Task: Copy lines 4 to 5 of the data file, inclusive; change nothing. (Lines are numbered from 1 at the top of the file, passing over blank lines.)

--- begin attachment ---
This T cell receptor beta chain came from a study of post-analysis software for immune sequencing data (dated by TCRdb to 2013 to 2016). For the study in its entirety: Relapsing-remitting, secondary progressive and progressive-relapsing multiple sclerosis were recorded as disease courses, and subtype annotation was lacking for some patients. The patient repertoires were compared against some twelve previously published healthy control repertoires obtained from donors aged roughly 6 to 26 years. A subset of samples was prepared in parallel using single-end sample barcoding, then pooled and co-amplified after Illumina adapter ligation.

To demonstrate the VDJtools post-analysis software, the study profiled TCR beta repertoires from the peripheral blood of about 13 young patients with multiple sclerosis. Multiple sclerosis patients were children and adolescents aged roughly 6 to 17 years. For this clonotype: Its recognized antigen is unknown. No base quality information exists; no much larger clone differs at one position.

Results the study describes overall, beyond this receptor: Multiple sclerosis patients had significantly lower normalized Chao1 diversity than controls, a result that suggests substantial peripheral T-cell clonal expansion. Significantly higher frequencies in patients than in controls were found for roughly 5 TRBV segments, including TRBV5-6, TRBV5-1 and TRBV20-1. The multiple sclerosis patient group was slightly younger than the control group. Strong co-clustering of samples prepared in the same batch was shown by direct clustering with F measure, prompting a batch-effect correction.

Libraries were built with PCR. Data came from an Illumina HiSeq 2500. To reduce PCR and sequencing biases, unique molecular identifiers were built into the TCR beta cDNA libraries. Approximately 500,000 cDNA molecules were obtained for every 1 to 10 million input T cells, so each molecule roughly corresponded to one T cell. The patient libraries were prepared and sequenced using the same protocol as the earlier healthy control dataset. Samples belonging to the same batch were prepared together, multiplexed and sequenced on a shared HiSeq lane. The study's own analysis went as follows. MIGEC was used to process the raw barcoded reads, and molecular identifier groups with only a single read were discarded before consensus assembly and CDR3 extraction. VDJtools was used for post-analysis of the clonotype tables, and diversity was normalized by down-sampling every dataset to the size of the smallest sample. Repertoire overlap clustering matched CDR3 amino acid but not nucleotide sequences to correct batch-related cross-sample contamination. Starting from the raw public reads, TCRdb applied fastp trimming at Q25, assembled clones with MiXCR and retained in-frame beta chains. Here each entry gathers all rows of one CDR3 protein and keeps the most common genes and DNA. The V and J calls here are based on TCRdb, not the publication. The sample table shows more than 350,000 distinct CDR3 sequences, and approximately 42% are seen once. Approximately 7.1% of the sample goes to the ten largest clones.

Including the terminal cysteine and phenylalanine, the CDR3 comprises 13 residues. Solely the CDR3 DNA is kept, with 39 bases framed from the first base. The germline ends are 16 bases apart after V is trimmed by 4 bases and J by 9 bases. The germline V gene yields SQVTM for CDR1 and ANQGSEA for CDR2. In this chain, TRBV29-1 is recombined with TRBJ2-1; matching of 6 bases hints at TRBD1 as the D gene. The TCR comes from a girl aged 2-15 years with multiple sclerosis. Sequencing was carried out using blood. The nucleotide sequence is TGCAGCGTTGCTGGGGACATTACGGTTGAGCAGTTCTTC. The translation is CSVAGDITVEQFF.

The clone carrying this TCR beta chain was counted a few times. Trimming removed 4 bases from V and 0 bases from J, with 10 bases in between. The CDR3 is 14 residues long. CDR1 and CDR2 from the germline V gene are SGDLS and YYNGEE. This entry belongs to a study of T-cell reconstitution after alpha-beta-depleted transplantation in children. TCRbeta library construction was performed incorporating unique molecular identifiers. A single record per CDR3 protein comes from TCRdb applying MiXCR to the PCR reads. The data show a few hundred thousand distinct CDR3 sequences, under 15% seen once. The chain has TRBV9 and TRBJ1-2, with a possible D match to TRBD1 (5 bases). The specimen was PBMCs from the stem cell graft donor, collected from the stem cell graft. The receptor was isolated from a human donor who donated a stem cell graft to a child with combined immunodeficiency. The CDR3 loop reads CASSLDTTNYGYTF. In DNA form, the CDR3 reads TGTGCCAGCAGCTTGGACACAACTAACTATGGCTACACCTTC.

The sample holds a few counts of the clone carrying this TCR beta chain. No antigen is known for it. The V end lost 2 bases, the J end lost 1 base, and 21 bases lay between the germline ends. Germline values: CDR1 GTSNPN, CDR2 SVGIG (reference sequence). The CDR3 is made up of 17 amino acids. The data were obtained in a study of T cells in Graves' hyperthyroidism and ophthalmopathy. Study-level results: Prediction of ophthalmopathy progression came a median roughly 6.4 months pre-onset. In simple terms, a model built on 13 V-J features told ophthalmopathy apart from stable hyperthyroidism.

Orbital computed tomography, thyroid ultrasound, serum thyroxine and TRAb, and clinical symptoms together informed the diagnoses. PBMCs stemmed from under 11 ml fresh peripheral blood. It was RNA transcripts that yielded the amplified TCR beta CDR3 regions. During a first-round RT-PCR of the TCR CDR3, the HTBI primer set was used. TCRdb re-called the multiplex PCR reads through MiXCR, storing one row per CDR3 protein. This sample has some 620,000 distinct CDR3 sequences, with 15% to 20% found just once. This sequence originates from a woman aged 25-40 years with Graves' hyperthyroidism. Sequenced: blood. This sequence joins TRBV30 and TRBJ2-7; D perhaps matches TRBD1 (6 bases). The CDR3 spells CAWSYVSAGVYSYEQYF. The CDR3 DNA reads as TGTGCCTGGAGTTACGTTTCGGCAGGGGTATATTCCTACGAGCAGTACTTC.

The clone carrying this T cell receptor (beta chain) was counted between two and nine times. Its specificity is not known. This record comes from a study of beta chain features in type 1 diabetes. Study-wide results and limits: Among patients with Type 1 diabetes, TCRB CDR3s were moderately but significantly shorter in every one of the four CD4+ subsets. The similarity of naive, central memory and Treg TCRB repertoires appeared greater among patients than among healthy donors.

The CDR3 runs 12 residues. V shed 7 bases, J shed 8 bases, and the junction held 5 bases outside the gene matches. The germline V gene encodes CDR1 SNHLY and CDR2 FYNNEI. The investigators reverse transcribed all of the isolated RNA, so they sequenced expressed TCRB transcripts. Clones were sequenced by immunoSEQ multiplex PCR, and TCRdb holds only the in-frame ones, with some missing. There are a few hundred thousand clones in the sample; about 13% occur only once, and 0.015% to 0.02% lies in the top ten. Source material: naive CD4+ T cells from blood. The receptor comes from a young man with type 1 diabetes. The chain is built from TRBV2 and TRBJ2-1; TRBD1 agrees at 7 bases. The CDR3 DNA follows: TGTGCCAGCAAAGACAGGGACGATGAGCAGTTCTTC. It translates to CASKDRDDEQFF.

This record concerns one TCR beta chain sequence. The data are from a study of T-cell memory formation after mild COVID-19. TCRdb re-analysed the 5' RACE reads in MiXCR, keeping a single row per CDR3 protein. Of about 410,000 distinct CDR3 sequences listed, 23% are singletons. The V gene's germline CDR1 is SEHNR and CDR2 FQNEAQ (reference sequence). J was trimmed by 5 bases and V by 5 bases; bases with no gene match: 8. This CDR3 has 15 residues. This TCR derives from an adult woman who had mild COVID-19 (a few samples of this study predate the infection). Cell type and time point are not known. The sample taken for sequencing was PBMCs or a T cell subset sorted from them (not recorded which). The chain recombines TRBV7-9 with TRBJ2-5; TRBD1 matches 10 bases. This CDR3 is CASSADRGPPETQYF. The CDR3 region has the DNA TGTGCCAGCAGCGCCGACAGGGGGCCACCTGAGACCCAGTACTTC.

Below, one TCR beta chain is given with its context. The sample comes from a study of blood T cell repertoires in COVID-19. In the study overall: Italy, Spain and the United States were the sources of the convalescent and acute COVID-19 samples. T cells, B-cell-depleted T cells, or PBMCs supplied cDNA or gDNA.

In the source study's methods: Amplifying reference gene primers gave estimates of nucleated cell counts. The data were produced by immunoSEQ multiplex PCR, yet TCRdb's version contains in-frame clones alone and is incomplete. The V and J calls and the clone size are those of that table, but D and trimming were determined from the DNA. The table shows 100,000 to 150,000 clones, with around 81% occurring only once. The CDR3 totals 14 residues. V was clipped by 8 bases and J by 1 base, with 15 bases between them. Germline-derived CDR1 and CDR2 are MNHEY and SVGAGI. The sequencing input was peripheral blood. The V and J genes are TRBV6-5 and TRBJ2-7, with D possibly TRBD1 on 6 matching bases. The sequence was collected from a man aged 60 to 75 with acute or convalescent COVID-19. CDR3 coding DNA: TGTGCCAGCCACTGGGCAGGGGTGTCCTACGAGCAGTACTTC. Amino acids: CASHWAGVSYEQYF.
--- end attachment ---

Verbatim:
Libraries were built with PCR. Data came from an Illumina HiSeq 2500. To reduce PCR and sequencing biases, unique molecular identifiers were built into the TCR beta cDNA libraries. Approximately 500,000 cDNA molecules were obtained for every 1 to 10 million input T cells, so each molecule roughly corresponded to one T cell. The patient libraries were prepared and sequenced using the same protocol as the earlier healthy control dataset. Samples belonging to the same batch were prepared together, multiplexed and sequenced on a shared HiSeq lane. The study's own analysis went as follows. MIGEC was used to process the raw barcoded reads, and molecular identifier groups with only a single read were discarded before consensus assembly and CDR3 extraction. VDJtools was used for post-analysis of the clonotype tables, and diversity was normalized by down-sampling every dataset to the size of the smallest sample. Repertoire overlap clustering matched CDR3 amino acid but not nucleotide sequences to correct batch-related cross-sample contamination. Starting from the raw public reads, TCRdb applied fastp trimming at Q25, assembled clones with MiXCR and retained in-frame beta chains. Here each entry gathers all rows of one CDR3 protein and keeps the most common genes and DNA. The V and J calls here are based on TCRdb, not the publication. The sample table shows more than 350,000 distinct CDR3 sequences, and approximately 42% are seen once. Approximately 7.1% of the sample goes to the ten largest clones.

Including the terminal cysteine and phenylalanine, the CDR3 comprises 13 residues. Solely the CDR3 DNA is kept, with 39 bases framed from the first base. The germline ends are 16 bases apart after V is trimmed by 4 bases and J by 9 bases. The germline V gene yields SQVTM for CDR1 and ANQGSEA for CDR2. In this chain, TRBV29-1 is recombined with TRBJ2-1; matching of 6 bases hints at TRBD1 as the D gene. The TCR comes from a girl aged 2-15 years with multiple sclerosis. Sequencing was carried out using blood. The nucleotide sequence is TGCAGCGTTGCTGGGGACATTACGGTTGAGCAGTTCTTC. The translation is CSVAGDITVEQFF.